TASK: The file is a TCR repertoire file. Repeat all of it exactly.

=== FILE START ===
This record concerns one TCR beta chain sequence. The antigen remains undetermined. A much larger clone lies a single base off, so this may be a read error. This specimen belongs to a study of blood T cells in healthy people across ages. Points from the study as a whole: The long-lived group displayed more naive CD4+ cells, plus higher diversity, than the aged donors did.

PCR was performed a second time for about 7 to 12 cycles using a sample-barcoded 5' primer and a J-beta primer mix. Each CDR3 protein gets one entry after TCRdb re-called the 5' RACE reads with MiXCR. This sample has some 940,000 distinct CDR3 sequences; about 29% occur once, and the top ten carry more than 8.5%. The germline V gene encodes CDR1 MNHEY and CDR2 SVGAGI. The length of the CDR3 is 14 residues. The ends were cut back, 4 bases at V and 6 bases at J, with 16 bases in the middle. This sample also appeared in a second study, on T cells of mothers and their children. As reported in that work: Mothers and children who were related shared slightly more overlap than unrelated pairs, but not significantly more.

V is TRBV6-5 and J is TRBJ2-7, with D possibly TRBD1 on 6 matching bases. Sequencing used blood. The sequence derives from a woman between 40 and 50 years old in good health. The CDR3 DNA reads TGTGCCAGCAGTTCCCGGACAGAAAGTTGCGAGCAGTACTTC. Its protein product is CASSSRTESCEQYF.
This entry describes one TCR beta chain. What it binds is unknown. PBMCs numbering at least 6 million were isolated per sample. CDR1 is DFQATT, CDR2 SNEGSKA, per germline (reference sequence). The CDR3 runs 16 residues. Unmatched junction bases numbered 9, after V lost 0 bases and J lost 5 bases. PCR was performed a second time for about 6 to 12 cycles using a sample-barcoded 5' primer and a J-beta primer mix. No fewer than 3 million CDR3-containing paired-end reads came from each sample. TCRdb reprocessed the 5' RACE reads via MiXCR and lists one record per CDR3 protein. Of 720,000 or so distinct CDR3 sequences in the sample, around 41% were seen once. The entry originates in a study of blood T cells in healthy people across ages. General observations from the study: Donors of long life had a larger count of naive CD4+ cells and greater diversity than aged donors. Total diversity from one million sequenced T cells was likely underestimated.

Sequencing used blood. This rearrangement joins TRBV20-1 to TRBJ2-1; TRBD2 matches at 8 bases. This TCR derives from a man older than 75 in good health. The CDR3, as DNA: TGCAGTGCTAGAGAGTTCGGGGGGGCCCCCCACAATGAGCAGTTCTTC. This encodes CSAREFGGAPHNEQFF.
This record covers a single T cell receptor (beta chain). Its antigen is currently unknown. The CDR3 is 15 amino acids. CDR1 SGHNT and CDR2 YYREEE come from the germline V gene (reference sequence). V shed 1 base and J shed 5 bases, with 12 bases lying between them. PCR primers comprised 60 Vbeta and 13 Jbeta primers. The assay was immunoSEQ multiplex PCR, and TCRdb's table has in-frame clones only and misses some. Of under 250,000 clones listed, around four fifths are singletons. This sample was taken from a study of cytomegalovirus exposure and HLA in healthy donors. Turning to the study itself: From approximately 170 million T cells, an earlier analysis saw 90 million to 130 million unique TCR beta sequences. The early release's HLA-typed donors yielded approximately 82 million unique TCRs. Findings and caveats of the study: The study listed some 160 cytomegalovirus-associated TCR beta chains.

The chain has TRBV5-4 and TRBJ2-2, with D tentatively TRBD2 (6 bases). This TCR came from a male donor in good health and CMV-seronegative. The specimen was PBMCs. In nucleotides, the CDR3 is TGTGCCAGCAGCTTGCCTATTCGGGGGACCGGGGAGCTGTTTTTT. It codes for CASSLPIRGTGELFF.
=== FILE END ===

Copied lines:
This record concerns one TCR beta chain sequence. The antigen remains undetermined. A much larger clone lies a single base off, so this may be a read error. This specimen belongs to a study of blood T cells in healthy people across ages. Points from the study as a whole: The long-lived group displayed more naive CD4+ cells, plus higher diversity, than the aged donors did.

PCR was performed a second time for about 7 to 12 cycles using a sample-barcoded 5' primer and a J-beta primer mix. Each CDR3 protein gets one entry after TCRdb re-called the 5' RACE reads with MiXCR. This sample has some 940,000 distinct CDR3 sequences; about 29% occur once, and the top ten carry more than 8.5%. The germline V gene encodes CDR1 MNHEY and CDR2 SVGAGI. The length of the CDR3 is 14 residues. The ends were cut back, 4 bases at V and 6 bases at J, with 16 bases in the middle. This sample also appeared in a second study, on T cells of mothers and their children. As reported in that work: Mothers and children who were related shared slightly more overlap than unrelated pairs, but not significantly more.

V is TRBV6-5 and J is TRBJ2-7, with D possibly TRBD1 on 6 matching bases. Sequencing used blood. The sequence derives from a woman between 40 and 50 years old in good health. The CDR3 DNA reads TGTGCCAGCAGTTCCCGGACAGAAAGTTGCGAGCAGTACTTC. Its protein product is CASSSRTESCEQYF.
This entry describes one TCR beta chain. What it binds is unknown. PBMCs numbering at least 6 million were isolated per sample. CDR1 is DFQATT, CDR2 SNEGSKA, per germline (reference sequence). The CDR3 runs 16 residues. Unmatched junction bases numbered 9, after V lost 0 bases and J lost 5 bases. PCR was performed a second time for about 6 to 12 cycles using a sample-barcoded 5' primer and a J-beta primer mix. No fewer than 3 million CDR3-containing paired-end reads came from each sample. TCRdb reprocessed the 5' RACE reads via MiXCR and lists one record per CDR3 protein. Of 720,000 or so distinct CDR3 sequences in the sample, around 41% were seen once. The entry originates in a study of blood T cells in healthy people across ages. General observations from the study: Donors of long life had a larger count of naive CD4+ cells and greater diversity than aged donors. Total diversity from one million sequenced T cells was likely underestimated.

Sequencing used blood. This rearrangement joins TRBV20-1 to TRBJ2-1; TRBD2 matches at 8 bases. This TCR derives from a man older than 75 in good health. The CDR3, as DNA: TGCAGTGCTAGAGAGTTCGGGGGGGCCCCCCACAATGAGCAGTTCTTC. This encodes CSAREFGGAPHNEQFF.
This record covers a single T cell receptor (beta chain). Its antigen is currently unknown. The CDR3 is 15 amino acids. CDR1 SGHNT and CDR2 YYREEE come from the germline V gene (reference sequence). V shed 1 base and J shed 5 bases, with 12 bases lying between them. PCR primers comprised 60 Vbeta and 13 Jbeta primers. The assay was immunoSEQ multiplex PCR, and TCRdb's table has in-frame clones only and misses some. Of under 250,000 clones listed, around four fifths are singletons. This sample was taken from a study of cytomegalovirus exposure and HLA in healthy donors. Turning to the study itself: From approximately 170 million T cells, an earlier analysis saw 90 million to 130 million unique TCR beta sequences. The early release's HLA-typed donors yielded approximately 82 million unique TCRs. Findings and caveats of the study: The study listed some 160 cytomegalovirus-associated TCR beta chains.

The chain has TRBV5-4 and TRBJ2-2, with D tentatively TRBD2 (6 bases). This TCR came from a male donor in good health and CMV-seronegative. The specimen was PBMCs. In nucleotides, the CDR3 is TGTGCCAGCAGCTTGCCTATTCGGGGGACCGGGGAGCTGTTTTTT. It codes for CASSLPIRGTGELFF.